I'm the book's author and appreciate your interest in my book. Although I have tried to make the book as beginner-friendly as possible, my writing style differs from many others and some people feel it is too difficult to grasp for the absolute Java beginner.
Perhaps part of the problem is that the chapters are somewhat lengthy. For example, Chapter 1 presents an introduction to Java followed by a discussion on how to obtain/install the JDK and NetBeans. It then demonstrates how to create a first and simple HelloWorld application. Finally, the chapter dives into basic language features starting with comments and ending with statements. This is probably too much information to appear in a single chapter.
Another problem may be not enough complete class listings in Chapter 1. Although I present the complete source code to HelloWorld, I don't present complete small classes when demonstrating statements and other language features. Instead, the idea is for the reader to copy the code fragment into HelloWorld, compile the source code, and run the resulting application. I didn't do much hand holding, and that has proven to be a problem.
Yet another problem is that Java is huge and it's not easy to figure out what all to cover. Perhaps I shouldn't have covered tougher topics such as the Reflection and References API in the book. However, I was trying to give a sense of completeness.
Because of the amount of material that I felt needed to be included, I ended up summarizing certain parts of Java (such as Chapter 7's coverage of Swing) in order to not exceed the print-on-demand limit of 1000 pages cover to cover -- this was probably a problem. I started Chapter 7 by discussing AWT because it is the foundation on which Swing is built. (I didn't dive into AWT-specific components because developers are encouraged to use Swing instead.) When it came to discussing Swing, I reviewed the architecture and provide a couple of brief examples. I didn't have the room to discuss all of the components in depth, although I introduced some components (such as JTable) in remaining chapters, and discussed enough about these components to make the programs in which they were used understandable.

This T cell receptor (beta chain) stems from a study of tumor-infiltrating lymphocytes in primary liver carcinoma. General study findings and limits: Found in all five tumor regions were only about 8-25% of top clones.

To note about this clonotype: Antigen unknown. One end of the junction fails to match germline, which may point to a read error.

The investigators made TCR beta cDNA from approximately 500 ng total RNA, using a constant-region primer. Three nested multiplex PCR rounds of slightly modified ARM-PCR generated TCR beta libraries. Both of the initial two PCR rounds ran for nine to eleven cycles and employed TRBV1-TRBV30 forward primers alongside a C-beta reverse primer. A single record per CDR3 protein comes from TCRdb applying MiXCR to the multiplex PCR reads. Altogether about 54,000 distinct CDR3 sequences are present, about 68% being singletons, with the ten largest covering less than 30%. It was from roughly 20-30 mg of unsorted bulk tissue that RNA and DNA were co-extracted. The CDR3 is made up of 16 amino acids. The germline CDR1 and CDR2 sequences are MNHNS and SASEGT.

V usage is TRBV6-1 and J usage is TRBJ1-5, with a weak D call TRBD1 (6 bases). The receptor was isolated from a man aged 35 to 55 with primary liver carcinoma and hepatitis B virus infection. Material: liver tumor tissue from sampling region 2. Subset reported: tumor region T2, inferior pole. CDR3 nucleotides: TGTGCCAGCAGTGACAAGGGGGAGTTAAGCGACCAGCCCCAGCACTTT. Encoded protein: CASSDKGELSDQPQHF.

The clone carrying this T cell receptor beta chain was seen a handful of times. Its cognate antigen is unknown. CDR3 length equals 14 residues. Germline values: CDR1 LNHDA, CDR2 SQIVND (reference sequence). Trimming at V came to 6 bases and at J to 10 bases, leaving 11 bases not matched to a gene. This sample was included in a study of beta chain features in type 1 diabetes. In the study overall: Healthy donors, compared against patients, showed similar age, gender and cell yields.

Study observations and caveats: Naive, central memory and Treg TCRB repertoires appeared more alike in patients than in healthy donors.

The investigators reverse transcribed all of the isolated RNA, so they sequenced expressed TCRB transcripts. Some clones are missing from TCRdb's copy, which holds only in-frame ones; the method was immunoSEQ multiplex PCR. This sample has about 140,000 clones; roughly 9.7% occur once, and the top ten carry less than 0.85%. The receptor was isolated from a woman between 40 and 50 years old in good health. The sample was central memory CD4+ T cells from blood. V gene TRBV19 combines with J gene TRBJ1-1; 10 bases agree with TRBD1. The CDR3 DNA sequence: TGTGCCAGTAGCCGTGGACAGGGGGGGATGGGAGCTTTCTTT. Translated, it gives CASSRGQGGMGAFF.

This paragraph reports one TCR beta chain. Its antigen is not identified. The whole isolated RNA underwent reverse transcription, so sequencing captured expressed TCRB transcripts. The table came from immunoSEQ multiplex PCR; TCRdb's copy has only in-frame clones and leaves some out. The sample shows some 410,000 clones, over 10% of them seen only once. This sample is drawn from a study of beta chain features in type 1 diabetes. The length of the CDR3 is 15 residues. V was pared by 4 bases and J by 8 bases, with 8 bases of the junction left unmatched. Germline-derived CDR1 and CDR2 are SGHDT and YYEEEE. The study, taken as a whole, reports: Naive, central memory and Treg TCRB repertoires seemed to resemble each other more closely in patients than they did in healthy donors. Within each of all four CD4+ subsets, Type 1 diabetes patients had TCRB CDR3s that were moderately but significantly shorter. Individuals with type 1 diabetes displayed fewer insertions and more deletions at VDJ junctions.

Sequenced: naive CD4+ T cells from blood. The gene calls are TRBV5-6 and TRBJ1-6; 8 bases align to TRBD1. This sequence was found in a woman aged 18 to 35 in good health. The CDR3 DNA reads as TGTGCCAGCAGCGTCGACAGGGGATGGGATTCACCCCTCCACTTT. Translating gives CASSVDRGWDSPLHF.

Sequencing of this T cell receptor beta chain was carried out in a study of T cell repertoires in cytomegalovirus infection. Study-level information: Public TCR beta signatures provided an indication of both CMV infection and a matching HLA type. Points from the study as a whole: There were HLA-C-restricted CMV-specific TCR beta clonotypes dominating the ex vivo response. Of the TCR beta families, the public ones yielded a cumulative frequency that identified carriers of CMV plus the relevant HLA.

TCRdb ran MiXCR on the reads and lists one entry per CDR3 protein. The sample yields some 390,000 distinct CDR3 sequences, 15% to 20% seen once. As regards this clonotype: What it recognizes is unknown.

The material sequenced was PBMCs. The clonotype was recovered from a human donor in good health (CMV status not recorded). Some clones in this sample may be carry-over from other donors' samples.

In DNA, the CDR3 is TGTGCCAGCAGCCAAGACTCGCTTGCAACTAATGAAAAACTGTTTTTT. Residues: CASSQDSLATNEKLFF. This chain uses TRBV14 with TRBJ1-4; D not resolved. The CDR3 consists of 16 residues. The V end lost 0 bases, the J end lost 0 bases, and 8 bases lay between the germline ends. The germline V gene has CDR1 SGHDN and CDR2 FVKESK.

One thing that bothers me about this book is the need to include a chapter on Android. I didn't want to include this chapter but my publisher insisted on it. Instead, I would have preferred to cover NIO and security.
The book is what it is, and there is some very good stuff in this book, like a chapter on XML (including DOM/SAX/StAX/XPath) followed by a chapter on web services. Also, I continue to supply free copies of Appendixes C and D on my website -- see http://tutortutor.ca/cgi-bin/makepage.cgi?/books/bj7. I'll occasionally expand these appendixes to provide additional content. Appendixes A and B are included in the book's code, which can be freely downloaded from Apress's Beginning Java 7 page.
If you have a friend who will pay for it, then you can have it free.
If JF has worked hard to write the book, he is entitled to payment. Why should you expect somebody to supply you the book free of charge?
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